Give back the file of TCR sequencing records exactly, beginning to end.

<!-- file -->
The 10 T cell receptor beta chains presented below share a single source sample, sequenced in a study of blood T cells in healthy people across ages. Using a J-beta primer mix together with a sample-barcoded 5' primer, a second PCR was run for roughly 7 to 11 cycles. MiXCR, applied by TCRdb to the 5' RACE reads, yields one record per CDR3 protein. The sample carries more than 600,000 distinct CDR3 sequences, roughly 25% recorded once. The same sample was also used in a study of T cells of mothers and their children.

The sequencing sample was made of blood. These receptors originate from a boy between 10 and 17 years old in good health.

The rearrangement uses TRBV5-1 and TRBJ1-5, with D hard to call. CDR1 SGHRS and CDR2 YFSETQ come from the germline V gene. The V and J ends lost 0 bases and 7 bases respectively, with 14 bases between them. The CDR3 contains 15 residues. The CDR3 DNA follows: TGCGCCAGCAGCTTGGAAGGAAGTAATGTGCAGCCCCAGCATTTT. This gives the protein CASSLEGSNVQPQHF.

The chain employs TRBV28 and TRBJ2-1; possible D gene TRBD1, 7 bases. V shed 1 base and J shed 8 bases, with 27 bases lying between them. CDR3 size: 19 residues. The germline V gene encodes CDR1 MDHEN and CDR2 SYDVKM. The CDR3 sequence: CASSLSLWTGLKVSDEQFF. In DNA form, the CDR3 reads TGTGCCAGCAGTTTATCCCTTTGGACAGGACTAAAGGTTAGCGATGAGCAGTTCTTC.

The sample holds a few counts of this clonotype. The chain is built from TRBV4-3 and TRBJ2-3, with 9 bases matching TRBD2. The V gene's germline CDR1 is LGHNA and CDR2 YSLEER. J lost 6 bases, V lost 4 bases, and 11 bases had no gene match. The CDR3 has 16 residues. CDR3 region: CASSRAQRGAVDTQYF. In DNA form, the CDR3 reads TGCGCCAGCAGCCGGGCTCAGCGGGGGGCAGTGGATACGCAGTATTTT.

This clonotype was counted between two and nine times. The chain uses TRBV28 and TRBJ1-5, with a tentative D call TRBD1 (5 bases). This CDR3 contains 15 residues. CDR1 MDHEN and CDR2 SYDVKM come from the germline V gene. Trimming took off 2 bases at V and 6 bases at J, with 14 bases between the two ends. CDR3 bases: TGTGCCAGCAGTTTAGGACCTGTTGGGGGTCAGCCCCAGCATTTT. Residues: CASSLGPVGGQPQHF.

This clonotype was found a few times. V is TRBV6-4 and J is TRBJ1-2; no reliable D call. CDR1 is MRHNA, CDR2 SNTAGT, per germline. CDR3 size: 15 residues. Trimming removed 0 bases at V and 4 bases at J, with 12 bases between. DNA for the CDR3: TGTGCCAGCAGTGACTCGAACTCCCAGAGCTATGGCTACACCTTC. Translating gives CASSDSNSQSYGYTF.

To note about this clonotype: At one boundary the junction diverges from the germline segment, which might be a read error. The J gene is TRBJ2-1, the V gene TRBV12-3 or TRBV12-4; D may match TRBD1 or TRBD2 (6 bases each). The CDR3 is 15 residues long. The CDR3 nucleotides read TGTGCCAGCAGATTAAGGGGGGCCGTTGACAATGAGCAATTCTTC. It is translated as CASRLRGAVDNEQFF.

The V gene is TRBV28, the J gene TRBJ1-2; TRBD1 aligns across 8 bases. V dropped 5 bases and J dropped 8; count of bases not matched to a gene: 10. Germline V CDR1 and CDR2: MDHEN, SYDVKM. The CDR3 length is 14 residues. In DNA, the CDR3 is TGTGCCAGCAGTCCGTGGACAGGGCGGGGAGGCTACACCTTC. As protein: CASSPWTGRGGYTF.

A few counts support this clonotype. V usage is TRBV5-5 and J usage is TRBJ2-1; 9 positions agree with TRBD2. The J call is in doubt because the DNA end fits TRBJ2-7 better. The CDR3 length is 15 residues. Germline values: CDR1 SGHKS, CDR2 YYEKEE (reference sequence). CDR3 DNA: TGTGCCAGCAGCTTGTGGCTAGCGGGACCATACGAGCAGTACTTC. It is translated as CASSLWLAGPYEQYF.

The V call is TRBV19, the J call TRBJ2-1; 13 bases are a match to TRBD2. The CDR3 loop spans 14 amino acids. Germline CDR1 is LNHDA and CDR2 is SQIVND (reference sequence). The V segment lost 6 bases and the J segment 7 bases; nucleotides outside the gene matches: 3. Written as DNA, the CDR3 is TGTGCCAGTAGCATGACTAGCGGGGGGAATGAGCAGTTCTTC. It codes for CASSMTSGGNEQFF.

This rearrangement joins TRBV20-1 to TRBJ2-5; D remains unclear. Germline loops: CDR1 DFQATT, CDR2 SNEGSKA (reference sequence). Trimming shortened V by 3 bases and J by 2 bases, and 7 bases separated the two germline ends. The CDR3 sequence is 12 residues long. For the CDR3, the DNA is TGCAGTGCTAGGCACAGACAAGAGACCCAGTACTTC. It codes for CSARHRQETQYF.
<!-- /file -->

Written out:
The 10 T cell receptor beta chains presented below share a single source sample, sequenced in a study of blood T cells in healthy people across ages. Using a J-beta primer mix together with a sample-barcoded 5' primer, a second PCR was run for roughly 7 to 11 cycles. MiXCR, applied by TCRdb to the 5' RACE reads, yields one record per CDR3 protein. The sample carries more than 600,000 distinct CDR3 sequences, roughly 25% recorded once. The same sample was also used in a study of T cells of mothers and their children.

The sequencing sample was made of blood. These receptors originate from a boy between 10 and 17 years old in good health.

The rearrangement uses TRBV5-1 and TRBJ1-5, with D hard to call. CDR1 SGHRS and CDR2 YFSETQ come from the germline V gene. The V and J ends lost 0 bases and 7 bases respectively, with 14 bases between them. The CDR3 contains 15 residues. The CDR3 DNA follows: TGCGCCAGCAGCTTGGAAGGAAGTAATGTGCAGCCCCAGCATTTT. This gives the protein CASSLEGSNVQPQHF.

The chain employs TRBV28 and TRBJ2-1; possible D gene TRBD1, 7 bases. V shed 1 base and J shed 8 bases, with 27 bases lying between them. CDR3 size: 19 residues. The germline V gene encodes CDR1 MDHEN and CDR2 SYDVKM. The CDR3 sequence: CASSLSLWTGLKVSDEQFF. In DNA form, the CDR3 reads TGTGCCAGCAGTTTATCCCTTTGGACAGGACTAAAGGTTAGCGATGAGCAGTTCTTC.

The sample holds a few counts of this clonotype. The chain is built from TRBV4-3 and TRBJ2-3, with 9 bases matching TRBD2. The V gene's germline CDR1 is LGHNA and CDR2 YSLEER. J lost 6 bases, V lost 4 bases, and 11 bases had no gene match. The CDR3 has 16 residues. CDR3 region: CASSRAQRGAVDTQYF. In DNA form, the CDR3 reads TGCGCCAGCAGCCGGGCTCAGCGGGGGGCAGTGGATACGCAGTATTTT.

This clonotype was counted between two and nine times. The chain uses TRBV28 and TRBJ1-5, with a tentative D call TRBD1 (5 bases). This CDR3 contains 15 residues. CDR1 MDHEN and CDR2 SYDVKM come from the germline V gene. Trimming took off 2 bases at V and 6 bases at J, with 14 bases between the two ends. CDR3 bases: TGTGCCAGCAGTTTAGGACCTGTTGGGGGTCAGCCCCAGCATTTT. Residues: CASSLGPVGGQPQHF.

This clonotype was found a few times. V is TRBV6-4 and J is TRBJ1-2; no reliable D call. CDR1 is MRHNA, CDR2 SNTAGT, per germline. CDR3 size: 15 residues. Trimming removed 0 bases at V and 4 bases at J, with 12 bases between. DNA for the CDR3: TGTGCCAGCAGTGACTCGAACTCCCAGAGCTATGGCTACACCTTC. Translating gives CASSDSNSQSYGYTF.

To note about this clonotype: At one boundary the junction diverges from the germline segment, which might be a read error. The J gene is TRBJ2-1, the V gene TRBV12-3 or TRBV12-4; D may match TRBD1 or TRBD2 (6 bases each). The CDR3 is 15 residues long. The CDR3 nucleotides read TGTGCCAGCAGATTAAGGGGGGCCGTTGACAATGAGCAATTCTTC. It is translated as CASRLRGAVDNEQFF.

The V gene is TRBV28, the J gene TRBJ1-2; TRBD1 aligns across 8 bases. V dropped 5 bases and J dropped 8; count of bases not matched to a gene: 10. Germline V CDR1 and CDR2: MDHEN, SYDVKM. The CDR3 length is 14 residues. In DNA, the CDR3 is TGTGCCAGCAGTCCGTGGACAGGGCGGGGAGGCTACACCTTC. As protein: CASSPWTGRGGYTF.

A few counts support this clonotype. V usage is TRBV5-5 and J usage is TRBJ2-1; 9 positions agree with TRBD2. The J call is in doubt because the DNA end fits TRBJ2-7 better. The CDR3 length is 15 residues. Germline values: CDR1 SGHKS, CDR2 YYEKEE (reference sequence). CDR3 DNA: TGTGCCAGCAGCTTGTGGCTAGCGGGACCATACGAGCAGTACTTC. It is translated as CASSLWLAGPYEQYF.

The V call is TRBV19, the J call TRBJ2-1; 13 bases are a match to TRBD2. The CDR3 loop spans 14 amino acids. Germline CDR1 is LNHDA and CDR2 is SQIVND (reference sequence). The V segment lost 6 bases and the J segment 7 bases; nucleotides outside the gene matches: 3. Written as DNA, the CDR3 is TGTGCCAGTAGCATGACTAGCGGGGGGAATGAGCAGTTCTTC. It codes for CASSMTSGGNEQFF.

This rearrangement joins TRBV20-1 to TRBJ2-5; D remains unclear. Germline loops: CDR1 DFQATT, CDR2 SNEGSKA (reference sequence). Trimming shortened V by 3 bases and J by 2 bases, and 7 bases separated the two germline ends. The CDR3 sequence is 12 residues long. For the CDR3, the DNA is TGCAGTGCTAGGCACAGACAAGAGACCCAGTACTTC. It codes for CSARHRQETQYF.